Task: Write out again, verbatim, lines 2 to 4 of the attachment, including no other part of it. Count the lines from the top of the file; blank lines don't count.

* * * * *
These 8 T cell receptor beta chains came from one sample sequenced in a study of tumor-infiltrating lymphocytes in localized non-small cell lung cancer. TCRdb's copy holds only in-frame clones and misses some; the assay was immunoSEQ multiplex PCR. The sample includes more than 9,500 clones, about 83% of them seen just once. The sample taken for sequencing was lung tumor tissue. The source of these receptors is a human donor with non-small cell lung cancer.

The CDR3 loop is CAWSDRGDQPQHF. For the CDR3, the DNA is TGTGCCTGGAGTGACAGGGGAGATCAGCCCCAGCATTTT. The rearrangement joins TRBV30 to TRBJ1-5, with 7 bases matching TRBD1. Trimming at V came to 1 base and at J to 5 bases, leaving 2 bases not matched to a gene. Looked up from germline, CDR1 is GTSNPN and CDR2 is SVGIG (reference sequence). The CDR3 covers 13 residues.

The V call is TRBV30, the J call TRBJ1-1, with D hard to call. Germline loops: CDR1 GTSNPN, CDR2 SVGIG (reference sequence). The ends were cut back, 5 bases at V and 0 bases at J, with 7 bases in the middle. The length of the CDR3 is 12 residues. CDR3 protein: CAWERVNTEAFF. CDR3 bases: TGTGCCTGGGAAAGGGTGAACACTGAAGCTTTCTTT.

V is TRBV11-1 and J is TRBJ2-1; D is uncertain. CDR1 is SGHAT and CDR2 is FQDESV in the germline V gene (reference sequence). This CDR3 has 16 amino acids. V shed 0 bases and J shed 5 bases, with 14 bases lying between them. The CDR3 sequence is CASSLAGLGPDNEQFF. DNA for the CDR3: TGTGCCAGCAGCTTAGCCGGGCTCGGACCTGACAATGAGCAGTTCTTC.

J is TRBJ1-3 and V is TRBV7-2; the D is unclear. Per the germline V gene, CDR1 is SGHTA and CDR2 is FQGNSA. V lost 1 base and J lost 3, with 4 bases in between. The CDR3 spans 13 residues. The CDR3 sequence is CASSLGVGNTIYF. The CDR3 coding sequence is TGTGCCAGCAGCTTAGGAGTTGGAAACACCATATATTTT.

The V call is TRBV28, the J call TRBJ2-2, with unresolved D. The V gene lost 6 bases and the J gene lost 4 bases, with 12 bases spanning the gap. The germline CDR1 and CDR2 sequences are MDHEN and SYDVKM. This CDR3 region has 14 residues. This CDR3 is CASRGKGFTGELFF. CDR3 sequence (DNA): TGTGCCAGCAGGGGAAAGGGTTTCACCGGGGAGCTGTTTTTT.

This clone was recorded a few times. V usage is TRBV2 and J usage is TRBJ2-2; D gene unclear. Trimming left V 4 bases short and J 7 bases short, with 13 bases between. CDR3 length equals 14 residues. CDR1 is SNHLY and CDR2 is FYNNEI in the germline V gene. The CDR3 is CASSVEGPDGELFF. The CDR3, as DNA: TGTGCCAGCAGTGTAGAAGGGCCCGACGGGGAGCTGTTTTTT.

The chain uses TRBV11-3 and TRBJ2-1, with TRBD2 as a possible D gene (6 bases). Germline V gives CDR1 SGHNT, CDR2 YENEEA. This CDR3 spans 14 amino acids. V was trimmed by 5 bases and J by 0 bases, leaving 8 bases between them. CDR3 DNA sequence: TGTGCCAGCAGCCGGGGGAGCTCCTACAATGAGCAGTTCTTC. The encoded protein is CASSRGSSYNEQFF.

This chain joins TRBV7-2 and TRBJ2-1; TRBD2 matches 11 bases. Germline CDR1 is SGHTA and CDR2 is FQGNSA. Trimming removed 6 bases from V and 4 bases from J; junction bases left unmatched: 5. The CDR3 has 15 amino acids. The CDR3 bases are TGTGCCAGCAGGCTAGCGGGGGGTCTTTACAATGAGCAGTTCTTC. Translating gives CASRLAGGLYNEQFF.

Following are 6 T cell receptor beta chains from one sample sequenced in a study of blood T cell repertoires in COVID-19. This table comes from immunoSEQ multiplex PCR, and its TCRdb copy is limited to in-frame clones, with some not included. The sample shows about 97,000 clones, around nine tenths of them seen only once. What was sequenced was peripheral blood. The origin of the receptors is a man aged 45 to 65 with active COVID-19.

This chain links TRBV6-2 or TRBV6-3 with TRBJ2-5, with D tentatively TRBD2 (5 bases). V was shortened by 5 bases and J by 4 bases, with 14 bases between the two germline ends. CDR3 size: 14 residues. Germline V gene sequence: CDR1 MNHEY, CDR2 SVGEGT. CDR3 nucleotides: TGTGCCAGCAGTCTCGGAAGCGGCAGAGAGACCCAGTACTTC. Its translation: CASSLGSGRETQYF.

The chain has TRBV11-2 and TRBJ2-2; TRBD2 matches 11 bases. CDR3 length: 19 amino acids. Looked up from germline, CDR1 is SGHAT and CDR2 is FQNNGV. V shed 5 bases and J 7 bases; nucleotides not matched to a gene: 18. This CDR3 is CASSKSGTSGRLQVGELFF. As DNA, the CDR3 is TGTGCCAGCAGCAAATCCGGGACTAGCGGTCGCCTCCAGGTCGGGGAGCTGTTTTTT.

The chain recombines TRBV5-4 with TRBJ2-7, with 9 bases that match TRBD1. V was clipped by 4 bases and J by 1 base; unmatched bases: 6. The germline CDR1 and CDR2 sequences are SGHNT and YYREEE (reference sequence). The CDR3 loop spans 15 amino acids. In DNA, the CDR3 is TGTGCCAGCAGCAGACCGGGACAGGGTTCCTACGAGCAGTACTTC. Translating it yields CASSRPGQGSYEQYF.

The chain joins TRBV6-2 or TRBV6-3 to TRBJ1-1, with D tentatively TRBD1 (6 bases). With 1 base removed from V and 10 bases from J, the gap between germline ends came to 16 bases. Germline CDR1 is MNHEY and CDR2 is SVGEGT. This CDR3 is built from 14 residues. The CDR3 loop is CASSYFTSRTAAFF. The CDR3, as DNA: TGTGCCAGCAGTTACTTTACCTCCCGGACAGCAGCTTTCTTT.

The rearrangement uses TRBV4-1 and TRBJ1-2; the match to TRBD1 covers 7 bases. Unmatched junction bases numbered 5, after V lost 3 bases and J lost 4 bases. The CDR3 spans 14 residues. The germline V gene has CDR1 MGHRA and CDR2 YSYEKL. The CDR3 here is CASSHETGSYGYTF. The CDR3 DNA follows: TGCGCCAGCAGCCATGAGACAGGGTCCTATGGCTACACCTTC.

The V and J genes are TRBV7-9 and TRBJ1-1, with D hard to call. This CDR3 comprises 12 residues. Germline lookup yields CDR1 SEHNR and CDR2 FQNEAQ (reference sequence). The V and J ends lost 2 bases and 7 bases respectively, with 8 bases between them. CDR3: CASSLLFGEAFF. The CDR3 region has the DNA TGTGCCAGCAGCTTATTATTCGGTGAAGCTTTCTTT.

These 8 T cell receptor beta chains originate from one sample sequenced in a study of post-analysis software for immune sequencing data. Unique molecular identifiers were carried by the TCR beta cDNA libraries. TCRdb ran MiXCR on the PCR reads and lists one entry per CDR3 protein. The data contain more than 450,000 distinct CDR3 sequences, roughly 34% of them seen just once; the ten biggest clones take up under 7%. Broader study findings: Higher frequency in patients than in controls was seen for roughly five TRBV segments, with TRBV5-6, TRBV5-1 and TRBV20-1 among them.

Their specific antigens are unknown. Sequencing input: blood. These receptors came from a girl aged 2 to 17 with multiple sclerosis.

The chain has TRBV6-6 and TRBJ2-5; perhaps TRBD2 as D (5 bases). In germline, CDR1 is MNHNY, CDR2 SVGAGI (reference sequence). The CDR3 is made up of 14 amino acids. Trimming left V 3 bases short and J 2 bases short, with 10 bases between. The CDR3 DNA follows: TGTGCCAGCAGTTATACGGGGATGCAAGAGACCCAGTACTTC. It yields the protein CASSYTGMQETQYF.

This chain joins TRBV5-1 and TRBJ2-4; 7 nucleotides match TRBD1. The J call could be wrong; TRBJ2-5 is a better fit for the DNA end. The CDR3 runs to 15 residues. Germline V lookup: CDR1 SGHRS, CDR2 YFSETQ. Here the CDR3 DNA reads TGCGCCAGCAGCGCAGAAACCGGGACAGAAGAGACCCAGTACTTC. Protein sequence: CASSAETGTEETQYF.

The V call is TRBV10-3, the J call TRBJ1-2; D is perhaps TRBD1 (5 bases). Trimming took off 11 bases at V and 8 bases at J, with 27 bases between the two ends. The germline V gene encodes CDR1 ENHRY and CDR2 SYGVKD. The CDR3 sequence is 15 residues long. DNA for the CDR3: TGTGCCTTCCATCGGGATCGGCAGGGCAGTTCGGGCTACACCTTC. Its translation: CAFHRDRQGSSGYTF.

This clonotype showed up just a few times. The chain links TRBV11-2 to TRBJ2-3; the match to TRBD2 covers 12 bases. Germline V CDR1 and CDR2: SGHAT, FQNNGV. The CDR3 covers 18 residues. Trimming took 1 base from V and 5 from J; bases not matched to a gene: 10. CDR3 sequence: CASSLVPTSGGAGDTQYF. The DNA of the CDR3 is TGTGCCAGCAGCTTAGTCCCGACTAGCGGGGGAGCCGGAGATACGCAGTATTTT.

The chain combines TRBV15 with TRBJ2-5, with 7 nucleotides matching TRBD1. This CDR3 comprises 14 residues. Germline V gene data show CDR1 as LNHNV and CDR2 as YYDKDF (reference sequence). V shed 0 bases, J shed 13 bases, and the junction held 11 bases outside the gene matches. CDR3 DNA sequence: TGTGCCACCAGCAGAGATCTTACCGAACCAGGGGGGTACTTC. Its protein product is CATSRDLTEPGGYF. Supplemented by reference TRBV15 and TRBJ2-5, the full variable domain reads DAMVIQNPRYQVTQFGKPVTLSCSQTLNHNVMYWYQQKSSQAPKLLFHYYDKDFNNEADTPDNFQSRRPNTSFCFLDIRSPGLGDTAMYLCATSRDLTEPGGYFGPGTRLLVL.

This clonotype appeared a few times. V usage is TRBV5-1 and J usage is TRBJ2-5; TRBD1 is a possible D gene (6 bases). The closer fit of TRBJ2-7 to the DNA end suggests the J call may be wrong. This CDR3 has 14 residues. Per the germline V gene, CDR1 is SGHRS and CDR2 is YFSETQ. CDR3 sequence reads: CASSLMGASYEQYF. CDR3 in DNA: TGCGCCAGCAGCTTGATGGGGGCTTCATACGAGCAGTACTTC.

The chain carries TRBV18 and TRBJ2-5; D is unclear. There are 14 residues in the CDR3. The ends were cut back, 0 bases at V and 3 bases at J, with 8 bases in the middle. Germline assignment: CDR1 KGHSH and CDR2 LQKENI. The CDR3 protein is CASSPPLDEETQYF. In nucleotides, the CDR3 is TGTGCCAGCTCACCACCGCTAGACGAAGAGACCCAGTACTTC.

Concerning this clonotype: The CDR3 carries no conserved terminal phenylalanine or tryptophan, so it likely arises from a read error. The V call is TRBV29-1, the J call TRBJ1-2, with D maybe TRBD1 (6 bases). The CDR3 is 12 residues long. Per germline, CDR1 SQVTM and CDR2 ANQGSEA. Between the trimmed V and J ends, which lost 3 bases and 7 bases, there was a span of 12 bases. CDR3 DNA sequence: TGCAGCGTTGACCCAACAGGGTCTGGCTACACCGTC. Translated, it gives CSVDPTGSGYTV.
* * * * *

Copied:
The CDR3 loop is CAWSDRGDQPQHF. For the CDR3, the DNA is TGTGCCTGGAGTGACAGGGGAGATCAGCCCCAGCATTTT. The rearrangement joins TRBV30 to TRBJ1-5, with 7 bases matching TRBD1. Trimming at V came to 1 base and at J to 5 bases, leaving 2 bases not matched to a gene. Looked up from germline, CDR1 is GTSNPN and CDR2 is SVGIG (reference sequence). The CDR3 covers 13 residues.

The V call is TRBV30, the J call TRBJ1-1, with D hard to call. Germline loops: CDR1 GTSNPN, CDR2 SVGIG (reference sequence). The ends were cut back, 5 bases at V and 0 bases at J, with 7 bases in the middle. The length of the CDR3 is 12 residues. CDR3 protein: CAWERVNTEAFF. CDR3 bases: TGTGCCTGGGAAAGGGTGAACACTGAAGCTTTCTTT.

V is TRBV11-1 and J is TRBJ2-1; D is uncertain. CDR1 is SGHAT and CDR2 is FQDESV in the germline V gene (reference sequence). This CDR3 has 16 amino acids. V shed 0 bases and J shed 5 bases, with 14 bases lying between them. The CDR3 sequence is CASSLAGLGPDNEQFF. DNA for the CDR3: TGTGCCAGCAGCTTAGCCGGGCTCGGACCTGACAATGAGCAGTTCTTC.